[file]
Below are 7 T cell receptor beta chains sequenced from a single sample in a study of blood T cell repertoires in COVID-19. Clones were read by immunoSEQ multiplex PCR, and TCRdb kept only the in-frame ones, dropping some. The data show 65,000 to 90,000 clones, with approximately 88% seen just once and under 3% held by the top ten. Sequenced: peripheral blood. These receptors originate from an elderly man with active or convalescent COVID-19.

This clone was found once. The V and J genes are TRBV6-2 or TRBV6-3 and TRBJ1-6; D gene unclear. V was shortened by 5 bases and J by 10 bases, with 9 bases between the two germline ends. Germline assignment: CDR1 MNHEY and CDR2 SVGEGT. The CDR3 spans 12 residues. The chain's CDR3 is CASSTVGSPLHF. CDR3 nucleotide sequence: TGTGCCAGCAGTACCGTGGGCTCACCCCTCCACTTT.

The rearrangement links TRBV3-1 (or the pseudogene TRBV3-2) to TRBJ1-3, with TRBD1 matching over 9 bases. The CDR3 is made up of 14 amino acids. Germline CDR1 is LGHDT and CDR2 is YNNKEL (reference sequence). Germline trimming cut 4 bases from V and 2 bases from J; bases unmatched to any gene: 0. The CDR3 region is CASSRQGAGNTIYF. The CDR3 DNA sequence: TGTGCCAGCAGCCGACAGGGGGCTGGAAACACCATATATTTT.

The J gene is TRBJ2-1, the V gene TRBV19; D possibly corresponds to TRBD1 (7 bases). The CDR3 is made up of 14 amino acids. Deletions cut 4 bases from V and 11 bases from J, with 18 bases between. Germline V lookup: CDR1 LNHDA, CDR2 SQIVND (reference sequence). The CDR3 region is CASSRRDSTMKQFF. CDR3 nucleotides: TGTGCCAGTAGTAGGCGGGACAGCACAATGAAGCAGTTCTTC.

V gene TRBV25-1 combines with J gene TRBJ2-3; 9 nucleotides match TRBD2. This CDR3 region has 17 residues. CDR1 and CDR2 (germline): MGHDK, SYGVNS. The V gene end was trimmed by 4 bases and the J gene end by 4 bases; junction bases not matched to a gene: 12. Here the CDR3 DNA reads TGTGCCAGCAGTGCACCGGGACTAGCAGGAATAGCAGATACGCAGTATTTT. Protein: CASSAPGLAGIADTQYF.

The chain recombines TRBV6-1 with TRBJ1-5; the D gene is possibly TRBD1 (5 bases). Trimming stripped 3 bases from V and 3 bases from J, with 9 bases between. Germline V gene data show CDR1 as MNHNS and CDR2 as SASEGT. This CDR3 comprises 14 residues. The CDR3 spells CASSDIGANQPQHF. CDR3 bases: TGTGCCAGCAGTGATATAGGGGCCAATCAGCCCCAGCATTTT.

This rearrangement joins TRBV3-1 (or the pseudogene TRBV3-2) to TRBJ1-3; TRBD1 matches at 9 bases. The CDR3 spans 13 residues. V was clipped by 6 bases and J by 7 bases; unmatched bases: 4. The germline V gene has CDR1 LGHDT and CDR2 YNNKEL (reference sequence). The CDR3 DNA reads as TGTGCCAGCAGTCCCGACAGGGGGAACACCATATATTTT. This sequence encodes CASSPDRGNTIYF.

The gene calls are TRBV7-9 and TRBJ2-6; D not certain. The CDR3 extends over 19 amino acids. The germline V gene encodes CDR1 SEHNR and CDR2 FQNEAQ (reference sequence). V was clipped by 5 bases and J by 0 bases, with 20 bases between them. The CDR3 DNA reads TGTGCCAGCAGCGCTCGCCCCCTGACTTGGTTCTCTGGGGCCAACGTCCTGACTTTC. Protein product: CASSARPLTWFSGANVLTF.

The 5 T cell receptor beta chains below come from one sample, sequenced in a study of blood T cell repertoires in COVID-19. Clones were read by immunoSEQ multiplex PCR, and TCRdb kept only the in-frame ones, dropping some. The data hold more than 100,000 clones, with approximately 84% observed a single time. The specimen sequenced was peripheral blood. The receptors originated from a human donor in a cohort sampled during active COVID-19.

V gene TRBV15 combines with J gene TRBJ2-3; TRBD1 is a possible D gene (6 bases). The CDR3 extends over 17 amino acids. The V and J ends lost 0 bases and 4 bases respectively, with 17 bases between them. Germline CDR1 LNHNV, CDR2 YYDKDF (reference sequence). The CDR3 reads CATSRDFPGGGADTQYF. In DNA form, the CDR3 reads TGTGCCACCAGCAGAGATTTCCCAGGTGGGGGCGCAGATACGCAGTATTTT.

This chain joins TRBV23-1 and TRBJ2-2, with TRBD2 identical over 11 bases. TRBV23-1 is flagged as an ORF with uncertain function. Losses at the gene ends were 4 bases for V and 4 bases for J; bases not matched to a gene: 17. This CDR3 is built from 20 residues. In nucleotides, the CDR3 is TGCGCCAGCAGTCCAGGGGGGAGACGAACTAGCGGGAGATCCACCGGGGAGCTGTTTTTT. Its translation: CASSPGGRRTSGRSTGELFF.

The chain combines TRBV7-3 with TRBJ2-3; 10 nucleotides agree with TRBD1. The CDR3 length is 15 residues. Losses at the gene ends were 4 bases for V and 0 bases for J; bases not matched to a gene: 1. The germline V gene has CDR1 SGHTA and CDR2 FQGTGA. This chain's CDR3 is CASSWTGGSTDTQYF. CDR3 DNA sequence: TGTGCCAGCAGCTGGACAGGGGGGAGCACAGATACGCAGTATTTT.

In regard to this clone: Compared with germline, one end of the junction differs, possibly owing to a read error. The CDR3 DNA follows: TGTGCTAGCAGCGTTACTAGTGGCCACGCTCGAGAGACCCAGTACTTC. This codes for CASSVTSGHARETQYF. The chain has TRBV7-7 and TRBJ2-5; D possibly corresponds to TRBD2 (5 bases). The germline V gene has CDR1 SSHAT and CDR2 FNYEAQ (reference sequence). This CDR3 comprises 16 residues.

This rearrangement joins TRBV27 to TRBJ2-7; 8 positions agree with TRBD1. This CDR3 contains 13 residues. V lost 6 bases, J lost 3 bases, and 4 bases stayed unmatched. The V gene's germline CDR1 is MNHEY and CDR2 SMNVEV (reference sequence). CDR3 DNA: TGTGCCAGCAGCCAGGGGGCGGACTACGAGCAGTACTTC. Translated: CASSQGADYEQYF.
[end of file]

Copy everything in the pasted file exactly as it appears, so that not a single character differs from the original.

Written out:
Below are 7 T cell receptor beta chains sequenced from a single sample in a study of blood T cell repertoires in COVID-19. Clones were read by immunoSEQ multiplex PCR, and TCRdb kept only the in-frame ones, dropping some. The data show 65,000 to 90,000 clones, with approximately 88% seen just once and under 3% held by the top ten. Sequenced: peripheral blood. These receptors originate from an elderly man with active or convalescent COVID-19.

This clone was found once. The V and J genes are TRBV6-2 or TRBV6-3 and TRBJ1-6; D gene unclear. V was shortened by 5 bases and J by 10 bases, with 9 bases between the two germline ends. Germline assignment: CDR1 MNHEY and CDR2 SVGEGT. The CDR3 spans 12 residues. The chain's CDR3 is CASSTVGSPLHF. CDR3 nucleotide sequence: TGTGCCAGCAGTACCGTGGGCTCACCCCTCCACTTT.

The rearrangement links TRBV3-1 (or the pseudogene TRBV3-2) to TRBJ1-3, with TRBD1 matching over 9 bases. The CDR3 is made up of 14 amino acids. Germline CDR1 is LGHDT and CDR2 is YNNKEL (reference sequence). Germline trimming cut 4 bases from V and 2 bases from J; bases unmatched to any gene: 0. The CDR3 region is CASSRQGAGNTIYF. The CDR3 DNA sequence: TGTGCCAGCAGCCGACAGGGGGCTGGAAACACCATATATTTT.

The J gene is TRBJ2-1, the V gene TRBV19; D possibly corresponds to TRBD1 (7 bases). The CDR3 is made up of 14 amino acids. Deletions cut 4 bases from V and 11 bases from J, with 18 bases between. Germline V lookup: CDR1 LNHDA, CDR2 SQIVND (reference sequence). The CDR3 region is CASSRRDSTMKQFF. CDR3 nucleotides: TGTGCCAGTAGTAGGCGGGACAGCACAATGAAGCAGTTCTTC.

V gene TRBV25-1 combines with J gene TRBJ2-3; 9 nucleotides match TRBD2. This CDR3 region has 17 residues. CDR1 and CDR2 (germline): MGHDK, SYGVNS. The V gene end was trimmed by 4 bases and the J gene end by 4 bases; junction bases not matched to a gene: 12. Here the CDR3 DNA reads TGTGCCAGCAGTGCACCGGGACTAGCAGGAATAGCAGATACGCAGTATTTT. Protein: CASSAPGLAGIADTQYF.

The chain recombines TRBV6-1 with TRBJ1-5; the D gene is possibly TRBD1 (5 bases). Trimming stripped 3 bases from V and 3 bases from J, with 9 bases between. Germline V gene data show CDR1 as MNHNS and CDR2 as SASEGT. This CDR3 comprises 14 residues. The CDR3 spells CASSDIGANQPQHF. CDR3 bases: TGTGCCAGCAGTGATATAGGGGCCAATCAGCCCCAGCATTTT.

This rearrangement joins TRBV3-1 (or the pseudogene TRBV3-2) to TRBJ1-3; TRBD1 matches at 9 bases. The CDR3 spans 13 residues. V was clipped by 6 bases and J by 7 bases; unmatched bases: 4. The germline V gene has CDR1 LGHDT and CDR2 YNNKEL (reference sequence). The CDR3 DNA reads as TGTGCCAGCAGTCCCGACAGGGGGAACACCATATATTTT. This sequence encodes CASSPDRGNTIYF.

The gene calls are TRBV7-9 and TRBJ2-6; D not certain. The CDR3 extends over 19 amino acids. The germline V gene encodes CDR1 SEHNR and CDR2 FQNEAQ (reference sequence). V was clipped by 5 bases and J by 0 bases, with 20 bases between them. The CDR3 DNA reads TGTGCCAGCAGCGCTCGCCCCCTGACTTGGTTCTCTGGGGCCAACGTCCTGACTTTC. Protein product: CASSARPLTWFSGANVLTF.

The 5 T cell receptor beta chains below come from one sample, sequenced in a study of blood T cell repertoires in COVID-19. Clones were read by immunoSEQ multiplex PCR, and TCRdb kept only the in-frame ones, dropping some. The data hold more than 100,000 clones, with approximately 84% observed a single time. The specimen sequenced was peripheral blood. The receptors originated from a human donor in a cohort sampled during active COVID-19.

V gene TRBV15 combines with J gene TRBJ2-3; TRBD1 is a possible D gene (6 bases). The CDR3 extends over 17 amino acids. The V and J ends lost 0 bases and 4 bases respectively, with 17 bases between them. Germline CDR1 LNHNV, CDR2 YYDKDF (reference sequence). The CDR3 reads CATSRDFPGGGADTQYF. In DNA form, the CDR3 reads TGTGCCACCAGCAGAGATTTCCCAGGTGGGGGCGCAGATACGCAGTATTTT.

This chain joins TRBV23-1 and TRBJ2-2, with TRBD2 identical over 11 bases. TRBV23-1 is flagged as an ORF with uncertain function. Losses at the gene ends were 4 bases for V and 4 bases for J; bases not matched to a gene: 17. This CDR3 is built from 20 residues. In nucleotides, the CDR3 is TGCGCCAGCAGTCCAGGGGGGAGACGAACTAGCGGGAGATCCACCGGGGAGCTGTTTTTT. Its translation: CASSPGGRRTSGRSTGELFF.

The chain combines TRBV7-3 with TRBJ2-3; 10 nucleotides agree with TRBD1. The CDR3 length is 15 residues. Losses at the gene ends were 4 bases for V and 0 bases for J; bases not matched to a gene: 1. The germline V gene has CDR1 SGHTA and CDR2 FQGTGA. This chain's CDR3 is CASSWTGGSTDTQYF. CDR3 DNA sequence: TGTGCCAGCAGCTGGACAGGGGGGAGCACAGATACGCAGTATTTT.

In regard to this clone: Compared with germline, one end of the junction differs, possibly owing to a read error. The CDR3 DNA follows: TGTGCTAGCAGCGTTACTAGTGGCCACGCTCGAGAGACCCAGTACTTC. This codes for CASSVTSGHARETQYF. The chain has TRBV7-7 and TRBJ2-5; D possibly corresponds to TRBD2 (5 bases). The germline V gene has CDR1 SSHAT and CDR2 FNYEAQ (reference sequence). This CDR3 comprises 16 residues.

This rearrangement joins TRBV27 to TRBJ2-7; 8 positions agree with TRBD1. This CDR3 contains 13 residues. V lost 6 bases, J lost 3 bases, and 4 bases stayed unmatched. The V gene's germline CDR1 is MNHEY and CDR2 SMNVEV (reference sequence). CDR3 DNA: TGTGCCAGCAGCCAGGGGGCGGACTACGAGCAGTACTTC. Translated: CASSQGADYEQYF.